Measuring Adolescent HIV Self-management: An Instrument Development Study

  • Talitha CrowleyEmail author
  • Anita Van der Merwe
  • Martin Kidd
  • Donald Skinner
Original Paper


Adolescent HIV self-management is a complex phenomenon that has been poorly researched. A mixed-method explorative sequential research design was used to develop an instrument to measure adolescent HIV self-management in the context of the Western Cape, South Africa. The development and validation was undertaken in four phases: (i) individual interviews and focus groups with adolescents aged 13 to 18, their caregivers and healthcare workers (n = 56); (ii) item identification; (iii) item refinement through cognitive interviewing (n = 11), expert review (n = 11) and pilot testing (n = 33); and (iv) psychometric evaluation (n = 385). The final scale consists of five components with 35 items encompassing the construct of adolescent HIV self-management. The developed scale had acceptable reliability (0.84) and stability (0.76). Factor analysis indicated a good model-fit that support the structural validity (RMSEA = 0.052, p = 0.24; RMR = 0.065; CFI = 0.9). Higher self-management was associated with better HIV-related and general health outcomes, which supports the criterion- and convergent validity of the instrument.


Adolescents HIV Self-management Instrument development 



We would like to acknowledge the following organizations that provided funding for this study: National Research Foundation (NRF) of South Africa (Grant number 97022); South-2-South through the President’s Emergency Plan for AIDS Relief (PEPFAR); Harry Crossley Foundation funding through Stellenbosch University. Opinions expressed and conclusions arrived at, are those of the authors and are not attributed to the funders.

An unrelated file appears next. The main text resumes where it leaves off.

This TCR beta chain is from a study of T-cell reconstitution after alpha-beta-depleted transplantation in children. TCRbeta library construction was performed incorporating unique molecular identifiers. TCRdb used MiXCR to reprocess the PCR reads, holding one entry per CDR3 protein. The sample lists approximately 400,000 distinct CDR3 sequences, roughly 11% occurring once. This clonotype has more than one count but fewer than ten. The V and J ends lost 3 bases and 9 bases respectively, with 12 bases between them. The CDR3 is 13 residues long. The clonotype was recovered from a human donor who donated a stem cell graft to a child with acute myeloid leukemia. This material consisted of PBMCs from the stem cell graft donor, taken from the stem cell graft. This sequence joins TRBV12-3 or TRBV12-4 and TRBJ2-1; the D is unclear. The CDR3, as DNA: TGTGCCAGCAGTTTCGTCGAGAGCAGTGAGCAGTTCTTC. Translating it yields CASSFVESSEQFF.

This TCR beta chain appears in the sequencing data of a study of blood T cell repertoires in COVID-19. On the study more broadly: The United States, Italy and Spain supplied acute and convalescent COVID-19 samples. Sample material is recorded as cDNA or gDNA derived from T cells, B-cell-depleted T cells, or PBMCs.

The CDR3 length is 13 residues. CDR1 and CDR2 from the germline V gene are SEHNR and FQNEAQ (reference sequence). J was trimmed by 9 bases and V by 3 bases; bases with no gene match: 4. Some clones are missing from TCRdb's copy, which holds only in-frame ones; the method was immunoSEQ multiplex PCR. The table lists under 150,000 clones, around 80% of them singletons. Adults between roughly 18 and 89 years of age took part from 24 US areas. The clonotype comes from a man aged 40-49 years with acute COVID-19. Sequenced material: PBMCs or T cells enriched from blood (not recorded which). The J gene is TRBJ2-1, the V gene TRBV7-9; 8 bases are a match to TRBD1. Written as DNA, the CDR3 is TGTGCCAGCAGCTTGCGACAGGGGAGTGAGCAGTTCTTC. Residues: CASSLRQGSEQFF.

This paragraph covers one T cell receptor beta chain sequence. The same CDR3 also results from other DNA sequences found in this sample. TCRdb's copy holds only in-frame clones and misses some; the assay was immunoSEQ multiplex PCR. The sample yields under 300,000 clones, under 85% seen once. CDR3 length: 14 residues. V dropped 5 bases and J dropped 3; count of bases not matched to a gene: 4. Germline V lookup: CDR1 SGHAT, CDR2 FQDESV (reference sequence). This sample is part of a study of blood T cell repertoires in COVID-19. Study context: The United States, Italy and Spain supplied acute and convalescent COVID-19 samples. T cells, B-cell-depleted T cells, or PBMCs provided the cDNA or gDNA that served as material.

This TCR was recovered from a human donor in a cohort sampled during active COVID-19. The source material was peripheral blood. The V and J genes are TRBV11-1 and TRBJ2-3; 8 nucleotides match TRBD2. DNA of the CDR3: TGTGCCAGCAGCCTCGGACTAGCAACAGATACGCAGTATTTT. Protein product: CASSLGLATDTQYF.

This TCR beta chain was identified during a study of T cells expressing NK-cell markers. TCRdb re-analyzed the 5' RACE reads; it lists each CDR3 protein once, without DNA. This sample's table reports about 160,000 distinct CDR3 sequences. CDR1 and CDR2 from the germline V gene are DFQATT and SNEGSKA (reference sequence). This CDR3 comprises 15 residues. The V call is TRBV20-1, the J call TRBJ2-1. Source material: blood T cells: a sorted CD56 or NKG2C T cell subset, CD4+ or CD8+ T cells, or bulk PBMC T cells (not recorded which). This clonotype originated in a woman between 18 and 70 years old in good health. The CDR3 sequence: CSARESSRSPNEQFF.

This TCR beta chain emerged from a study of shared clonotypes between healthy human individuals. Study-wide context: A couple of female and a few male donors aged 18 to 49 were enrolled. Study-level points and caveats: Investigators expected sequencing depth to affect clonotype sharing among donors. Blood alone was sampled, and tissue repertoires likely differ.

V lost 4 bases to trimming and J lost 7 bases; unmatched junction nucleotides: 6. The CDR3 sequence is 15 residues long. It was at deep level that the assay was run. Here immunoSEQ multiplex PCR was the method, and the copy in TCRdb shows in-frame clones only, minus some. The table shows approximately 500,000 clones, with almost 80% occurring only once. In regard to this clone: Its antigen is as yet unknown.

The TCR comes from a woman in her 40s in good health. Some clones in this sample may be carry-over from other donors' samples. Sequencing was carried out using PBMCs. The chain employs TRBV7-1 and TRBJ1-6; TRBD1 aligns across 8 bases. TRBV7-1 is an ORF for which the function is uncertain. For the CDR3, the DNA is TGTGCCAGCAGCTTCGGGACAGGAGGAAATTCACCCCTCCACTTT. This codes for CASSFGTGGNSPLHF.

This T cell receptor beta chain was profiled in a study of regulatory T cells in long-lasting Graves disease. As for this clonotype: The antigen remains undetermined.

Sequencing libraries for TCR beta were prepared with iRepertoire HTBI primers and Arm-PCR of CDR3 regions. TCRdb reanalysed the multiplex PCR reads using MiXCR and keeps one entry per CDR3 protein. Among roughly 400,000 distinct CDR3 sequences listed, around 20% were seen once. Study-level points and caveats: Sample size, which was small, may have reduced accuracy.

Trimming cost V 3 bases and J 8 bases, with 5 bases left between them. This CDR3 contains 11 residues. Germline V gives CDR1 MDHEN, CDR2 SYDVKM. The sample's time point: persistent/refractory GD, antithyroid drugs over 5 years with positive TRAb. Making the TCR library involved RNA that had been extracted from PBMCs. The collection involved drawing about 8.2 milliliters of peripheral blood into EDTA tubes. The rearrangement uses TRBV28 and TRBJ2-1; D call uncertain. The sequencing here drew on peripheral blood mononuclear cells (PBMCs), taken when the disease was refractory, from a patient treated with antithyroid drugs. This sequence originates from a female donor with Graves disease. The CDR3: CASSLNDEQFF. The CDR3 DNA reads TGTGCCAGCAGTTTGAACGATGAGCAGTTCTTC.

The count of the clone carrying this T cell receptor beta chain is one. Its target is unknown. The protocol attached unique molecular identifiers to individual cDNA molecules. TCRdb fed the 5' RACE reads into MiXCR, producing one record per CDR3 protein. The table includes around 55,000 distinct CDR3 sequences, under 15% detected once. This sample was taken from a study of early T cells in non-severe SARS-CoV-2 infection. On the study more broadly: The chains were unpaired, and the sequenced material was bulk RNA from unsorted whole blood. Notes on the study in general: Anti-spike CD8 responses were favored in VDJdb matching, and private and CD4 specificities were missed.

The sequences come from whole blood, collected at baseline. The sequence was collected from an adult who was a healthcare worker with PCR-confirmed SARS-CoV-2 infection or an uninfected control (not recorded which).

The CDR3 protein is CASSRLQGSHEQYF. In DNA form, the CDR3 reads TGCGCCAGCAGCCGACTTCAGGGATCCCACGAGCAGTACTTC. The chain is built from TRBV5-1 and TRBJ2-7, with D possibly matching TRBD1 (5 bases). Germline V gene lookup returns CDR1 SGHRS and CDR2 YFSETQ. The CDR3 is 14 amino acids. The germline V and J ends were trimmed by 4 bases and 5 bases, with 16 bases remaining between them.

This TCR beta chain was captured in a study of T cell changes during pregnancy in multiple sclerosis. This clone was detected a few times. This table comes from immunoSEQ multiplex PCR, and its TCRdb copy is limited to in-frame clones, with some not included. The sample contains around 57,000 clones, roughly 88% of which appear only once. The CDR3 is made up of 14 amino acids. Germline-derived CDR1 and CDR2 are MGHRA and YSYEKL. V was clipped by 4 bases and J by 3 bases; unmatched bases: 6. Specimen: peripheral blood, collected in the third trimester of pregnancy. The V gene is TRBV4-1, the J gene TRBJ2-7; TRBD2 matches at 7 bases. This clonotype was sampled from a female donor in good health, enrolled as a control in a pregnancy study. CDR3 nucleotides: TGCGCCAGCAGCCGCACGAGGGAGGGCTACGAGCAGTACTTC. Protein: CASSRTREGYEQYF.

Compliance with Ethical Standards

Conflict of interest

The authors have no conflicts of interest to declare.

Ethical Approval

Stellenbosch University Health Research Ethics Committee approval (Ref:S15/03/054) and Department of Health permission (Ref:WC_2015RP53_21) were obtained to conduct the study. Informed consent was obtained for all adult participants before data collection. Adolescent assent and parental consent (either in person or telephonically) was obtained for adolescents younger than 18. Adolescents and caregivers were reimbursed for their time and inconvenience (SA R80/USD 5.60 for interviews/focus groups and SA R30/USD 2.10 for completion of questionnaires). Participants could relate their experiences or complete questionnaires in their language of choice (English, Afrikaans or isiXhosa). All applicable international, national, and/or institutional guidelines for research on human beings were followed.


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Copyright information

© Springer Science+Business Media, LLC, part of Springer Nature 2019

Authors and Affiliations

  1. 1.Department of Nursing and MidwiferyStellenbosch UniversityCape TownSouth Africa
  2. 2.Centre for Statistical ConsultationStellenbosch UniversityCape TownSouth Africa
  3. 3.Human Sciences Research CouncilCape TownSouth Africa
  4. 4.Department of Public HealthStellenbosch UniversityCape TownSouth Africa

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